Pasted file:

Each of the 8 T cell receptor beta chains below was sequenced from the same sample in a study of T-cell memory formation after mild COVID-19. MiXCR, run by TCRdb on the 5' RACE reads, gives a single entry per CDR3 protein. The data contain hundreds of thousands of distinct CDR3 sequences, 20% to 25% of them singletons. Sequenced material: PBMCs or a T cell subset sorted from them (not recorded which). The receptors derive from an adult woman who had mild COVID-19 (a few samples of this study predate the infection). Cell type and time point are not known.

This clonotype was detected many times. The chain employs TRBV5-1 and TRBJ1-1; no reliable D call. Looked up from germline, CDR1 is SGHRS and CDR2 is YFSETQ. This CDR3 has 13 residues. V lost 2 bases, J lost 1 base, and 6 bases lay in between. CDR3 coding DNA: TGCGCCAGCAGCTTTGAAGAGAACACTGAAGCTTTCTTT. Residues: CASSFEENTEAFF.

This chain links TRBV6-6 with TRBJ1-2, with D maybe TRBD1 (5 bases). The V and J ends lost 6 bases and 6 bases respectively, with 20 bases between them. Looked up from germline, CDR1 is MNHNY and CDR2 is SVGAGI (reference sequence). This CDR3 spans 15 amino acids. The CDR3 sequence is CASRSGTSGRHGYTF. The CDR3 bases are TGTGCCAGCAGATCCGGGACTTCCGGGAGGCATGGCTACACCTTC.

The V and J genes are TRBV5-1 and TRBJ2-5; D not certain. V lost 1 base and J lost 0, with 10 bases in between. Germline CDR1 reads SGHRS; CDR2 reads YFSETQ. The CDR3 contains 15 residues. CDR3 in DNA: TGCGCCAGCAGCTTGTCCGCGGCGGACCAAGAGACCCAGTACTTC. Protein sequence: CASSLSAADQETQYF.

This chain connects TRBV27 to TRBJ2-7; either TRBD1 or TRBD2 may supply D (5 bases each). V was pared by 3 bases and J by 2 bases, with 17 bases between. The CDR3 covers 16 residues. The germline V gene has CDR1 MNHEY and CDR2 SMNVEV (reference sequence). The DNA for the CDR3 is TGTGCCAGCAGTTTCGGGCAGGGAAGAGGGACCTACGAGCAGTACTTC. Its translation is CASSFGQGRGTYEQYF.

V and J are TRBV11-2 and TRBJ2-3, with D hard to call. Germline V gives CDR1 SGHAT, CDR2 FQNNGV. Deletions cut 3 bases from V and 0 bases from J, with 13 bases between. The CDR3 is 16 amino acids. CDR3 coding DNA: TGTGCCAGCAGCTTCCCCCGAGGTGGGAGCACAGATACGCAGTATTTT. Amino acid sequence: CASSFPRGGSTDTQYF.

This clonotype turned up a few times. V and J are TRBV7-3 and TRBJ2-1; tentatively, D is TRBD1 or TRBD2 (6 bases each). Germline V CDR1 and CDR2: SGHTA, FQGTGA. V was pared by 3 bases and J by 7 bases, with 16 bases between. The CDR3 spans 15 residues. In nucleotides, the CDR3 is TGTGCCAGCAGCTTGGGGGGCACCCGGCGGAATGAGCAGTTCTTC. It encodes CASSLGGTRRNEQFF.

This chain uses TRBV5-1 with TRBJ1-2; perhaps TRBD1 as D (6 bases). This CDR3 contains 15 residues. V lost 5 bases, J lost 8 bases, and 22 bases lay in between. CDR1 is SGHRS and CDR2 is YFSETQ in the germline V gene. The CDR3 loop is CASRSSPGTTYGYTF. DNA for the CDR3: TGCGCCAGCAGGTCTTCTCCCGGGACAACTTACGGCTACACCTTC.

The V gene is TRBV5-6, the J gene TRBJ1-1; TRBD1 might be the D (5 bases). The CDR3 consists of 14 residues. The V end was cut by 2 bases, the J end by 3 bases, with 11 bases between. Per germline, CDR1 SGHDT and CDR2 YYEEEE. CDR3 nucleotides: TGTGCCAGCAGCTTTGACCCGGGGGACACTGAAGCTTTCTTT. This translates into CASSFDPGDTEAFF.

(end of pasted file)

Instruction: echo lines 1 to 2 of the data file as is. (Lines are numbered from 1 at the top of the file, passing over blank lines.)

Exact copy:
Each of the 8 T cell receptor beta chains below was sequenced from the same sample in a study of T-cell memory formation after mild COVID-19. MiXCR, run by TCRdb on the 5' RACE reads, gives a single entry per CDR3 protein. The data contain hundreds of thousands of distinct CDR3 sequences, 20% to 25% of them singletons. Sequenced material: PBMCs or a T cell subset sorted from them (not recorded which). The receptors derive from an adult woman who had mild COVID-19 (a few samples of this study predate the infection). Cell type and time point are not known.

This clonotype was detected many times. The chain employs TRBV5-1 and TRBJ1-1; no reliable D call. Looked up from germline, CDR1 is SGHRS and CDR2 is YFSETQ. This CDR3 has 13 residues. V lost 2 bases, J lost 1 base, and 6 bases lay in between. CDR3 coding DNA: TGCGCCAGCAGCTTTGAAGAGAACACTGAAGCTTTCTTT. Residues: CASSFEENTEAFF.